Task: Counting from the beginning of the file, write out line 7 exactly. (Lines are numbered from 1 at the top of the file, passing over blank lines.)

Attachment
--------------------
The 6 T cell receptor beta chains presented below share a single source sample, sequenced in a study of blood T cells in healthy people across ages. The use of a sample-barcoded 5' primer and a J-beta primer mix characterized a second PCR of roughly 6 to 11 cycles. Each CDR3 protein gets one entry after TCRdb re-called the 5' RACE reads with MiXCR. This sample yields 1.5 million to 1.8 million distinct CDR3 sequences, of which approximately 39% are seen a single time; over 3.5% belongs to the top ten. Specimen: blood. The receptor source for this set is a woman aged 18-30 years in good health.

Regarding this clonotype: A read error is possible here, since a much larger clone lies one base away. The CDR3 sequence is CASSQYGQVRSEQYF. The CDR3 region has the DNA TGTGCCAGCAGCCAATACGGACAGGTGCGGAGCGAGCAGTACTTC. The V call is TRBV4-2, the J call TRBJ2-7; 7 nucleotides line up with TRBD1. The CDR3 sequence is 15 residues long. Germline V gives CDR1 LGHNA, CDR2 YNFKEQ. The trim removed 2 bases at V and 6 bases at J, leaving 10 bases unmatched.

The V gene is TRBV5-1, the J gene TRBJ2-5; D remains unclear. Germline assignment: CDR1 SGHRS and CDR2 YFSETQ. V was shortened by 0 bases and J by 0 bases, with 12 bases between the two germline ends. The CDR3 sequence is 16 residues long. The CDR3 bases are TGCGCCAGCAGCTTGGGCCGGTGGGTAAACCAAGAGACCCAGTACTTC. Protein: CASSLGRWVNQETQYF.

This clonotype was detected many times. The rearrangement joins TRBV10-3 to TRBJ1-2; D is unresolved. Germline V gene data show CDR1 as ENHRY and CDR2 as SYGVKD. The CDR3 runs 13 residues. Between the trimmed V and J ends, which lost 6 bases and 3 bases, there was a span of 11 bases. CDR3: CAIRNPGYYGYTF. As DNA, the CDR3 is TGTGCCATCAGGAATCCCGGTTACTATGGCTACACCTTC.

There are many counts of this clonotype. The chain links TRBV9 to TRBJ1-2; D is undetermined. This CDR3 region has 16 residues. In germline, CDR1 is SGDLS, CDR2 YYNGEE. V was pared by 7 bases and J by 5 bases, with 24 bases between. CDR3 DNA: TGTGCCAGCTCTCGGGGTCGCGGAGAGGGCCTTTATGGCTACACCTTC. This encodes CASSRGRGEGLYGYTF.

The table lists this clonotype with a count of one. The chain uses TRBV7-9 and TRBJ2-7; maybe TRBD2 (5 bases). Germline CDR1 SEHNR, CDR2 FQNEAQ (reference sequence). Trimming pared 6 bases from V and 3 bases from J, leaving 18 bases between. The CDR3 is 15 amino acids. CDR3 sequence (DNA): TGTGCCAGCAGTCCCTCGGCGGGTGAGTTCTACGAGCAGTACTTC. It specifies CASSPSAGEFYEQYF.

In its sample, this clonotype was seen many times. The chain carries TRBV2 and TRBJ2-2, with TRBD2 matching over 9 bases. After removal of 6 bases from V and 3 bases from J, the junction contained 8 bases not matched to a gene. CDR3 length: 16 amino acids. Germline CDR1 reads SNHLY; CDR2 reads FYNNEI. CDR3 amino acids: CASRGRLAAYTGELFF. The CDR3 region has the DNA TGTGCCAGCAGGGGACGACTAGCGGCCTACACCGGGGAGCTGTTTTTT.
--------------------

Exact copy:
In its sample, this clonotype was seen many times. The chain carries TRBV2 and TRBJ2-2, with TRBD2 matching over 9 bases. After removal of 6 bases from V and 3 bases from J, the junction contained 8 bases not matched to a gene. CDR3 length: 16 amino acids. Germline CDR1 reads SNHLY; CDR2 reads FYNNEI. CDR3 amino acids: CASRGRLAAYTGELFF. The CDR3 region has the DNA TGTGCCAGCAGGGGACGACTAGCGGCCTACACCGGGGAGCTGTTTTTT.